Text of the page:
For the last 17 years, the Smithsonian Gardens and the United States Botanic Garden have teamed up to host an annual orchid exhibition. And, each year, says Tom Mirenda, a museum specialist for the Smithsonian Orchid Collection, "We try to have a different aspect of orchidology that we feature."
To the non-expert, it might seem like the theme would have quickly exhausted itself. But one conversation with Mirenda and you realize that orchids are remarkably diverse.
The plant family is one of the largest, if not the largest, in the world (some say the daisy family is a contender), and some 300 or 400 new species are discovered each year. They are extremely adaptable and are therefore found in habitats across the globe. Not to mention, says Mirenda, "They engage in something that you would almost have to call behavior." When a pollinator lands on a hammer orchid, for example, the Australian flower uses its lip, a modified petal, as a cantilever to bonk the insect on its back and deposit pollen. A bucket orchid nearly drowns bees in its lip, full of liquid, before letting them out through an escape hatch in the back of the flower, where the pollen is conveniently located.
And, oddly enough, tiny orchids called lepanthes are structured in a way that resembles the female genitalia of fruit flies and fungus gnats, so poor, confused male insects attempt to mate with the flowers and spread pollen in the process. "There are lots of weird and wonderful things," says Mirenda. "I could go on and on."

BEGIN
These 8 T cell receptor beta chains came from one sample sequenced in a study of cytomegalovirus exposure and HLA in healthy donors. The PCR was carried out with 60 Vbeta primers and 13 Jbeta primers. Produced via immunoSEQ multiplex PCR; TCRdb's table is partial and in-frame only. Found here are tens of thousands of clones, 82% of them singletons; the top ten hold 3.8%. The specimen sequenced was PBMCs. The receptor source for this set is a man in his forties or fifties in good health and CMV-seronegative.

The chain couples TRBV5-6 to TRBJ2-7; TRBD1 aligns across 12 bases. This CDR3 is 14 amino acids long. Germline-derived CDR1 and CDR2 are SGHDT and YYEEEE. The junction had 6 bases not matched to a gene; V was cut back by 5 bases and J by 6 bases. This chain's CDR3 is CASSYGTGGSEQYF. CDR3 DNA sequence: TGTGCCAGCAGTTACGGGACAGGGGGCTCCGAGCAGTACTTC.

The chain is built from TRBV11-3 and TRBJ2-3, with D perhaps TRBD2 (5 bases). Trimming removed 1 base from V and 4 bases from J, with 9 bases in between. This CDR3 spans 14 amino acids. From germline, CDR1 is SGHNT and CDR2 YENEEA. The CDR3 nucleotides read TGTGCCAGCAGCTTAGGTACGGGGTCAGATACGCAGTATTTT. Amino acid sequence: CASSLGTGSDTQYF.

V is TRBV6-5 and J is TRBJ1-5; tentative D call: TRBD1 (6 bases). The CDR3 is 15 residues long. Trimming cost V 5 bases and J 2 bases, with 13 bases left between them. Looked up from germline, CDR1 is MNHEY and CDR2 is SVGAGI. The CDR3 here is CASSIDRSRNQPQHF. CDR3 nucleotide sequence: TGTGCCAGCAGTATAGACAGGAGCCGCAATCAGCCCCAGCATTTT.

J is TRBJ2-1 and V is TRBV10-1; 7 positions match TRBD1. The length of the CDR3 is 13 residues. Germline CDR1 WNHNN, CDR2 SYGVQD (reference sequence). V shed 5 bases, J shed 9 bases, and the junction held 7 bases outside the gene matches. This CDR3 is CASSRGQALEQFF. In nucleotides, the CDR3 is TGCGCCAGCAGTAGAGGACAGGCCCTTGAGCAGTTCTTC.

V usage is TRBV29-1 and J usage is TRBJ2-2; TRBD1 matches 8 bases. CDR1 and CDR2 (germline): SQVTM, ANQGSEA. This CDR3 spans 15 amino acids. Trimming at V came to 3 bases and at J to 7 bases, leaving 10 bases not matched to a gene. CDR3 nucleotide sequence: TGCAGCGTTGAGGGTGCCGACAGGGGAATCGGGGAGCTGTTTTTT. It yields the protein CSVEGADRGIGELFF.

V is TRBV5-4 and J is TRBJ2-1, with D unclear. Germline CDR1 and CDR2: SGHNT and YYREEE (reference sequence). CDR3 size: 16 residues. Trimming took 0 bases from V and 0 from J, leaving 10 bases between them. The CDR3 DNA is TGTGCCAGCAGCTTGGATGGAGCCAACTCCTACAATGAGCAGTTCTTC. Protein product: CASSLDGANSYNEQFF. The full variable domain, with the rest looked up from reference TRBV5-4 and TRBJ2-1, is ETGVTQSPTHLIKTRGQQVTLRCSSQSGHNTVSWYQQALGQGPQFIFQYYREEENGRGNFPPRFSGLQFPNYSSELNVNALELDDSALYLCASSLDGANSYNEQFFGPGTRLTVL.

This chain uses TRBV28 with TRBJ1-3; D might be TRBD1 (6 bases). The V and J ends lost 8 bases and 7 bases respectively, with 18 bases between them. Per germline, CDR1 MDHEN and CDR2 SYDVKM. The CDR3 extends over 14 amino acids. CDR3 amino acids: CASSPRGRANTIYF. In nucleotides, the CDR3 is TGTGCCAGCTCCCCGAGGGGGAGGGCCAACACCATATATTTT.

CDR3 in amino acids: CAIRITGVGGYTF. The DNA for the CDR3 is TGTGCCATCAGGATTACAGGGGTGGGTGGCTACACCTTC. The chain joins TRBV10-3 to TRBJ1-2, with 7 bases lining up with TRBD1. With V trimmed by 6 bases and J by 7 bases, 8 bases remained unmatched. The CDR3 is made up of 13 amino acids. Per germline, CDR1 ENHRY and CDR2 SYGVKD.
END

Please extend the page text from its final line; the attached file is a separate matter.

This year's exhibition "Orchids: A View from the East," opening Saturday, January 29, at the National Museum of Natural History, explores how the plant has been revered and cultivated in China for centuries. The show, featuring more than 200 live orchids from the Smithsonian's collection, opens with a garden modeled after those that Chinese scholars grew 500 years ago. Displays inform visitors about how orchids were used in Chinese medicines and as status symbols in Chinese art. Then, the exhibition finishes with a bold, colorful display of orchids, like those popular today in Taiwan, where the flowers are genetically manipulated and produced in mass quantities.
"Orchids: A View from the East" is on view through April 24. An Orchid Exhibit Family Day, when visitors can talk with experts, take their picture with a life-sized orchid and pot their own plant to take home, is scheduled for Saturday, February 26. A companion show, "The Orchid in Chinese Painting," is currently open at the Sackler Gallery through July 17, 2011.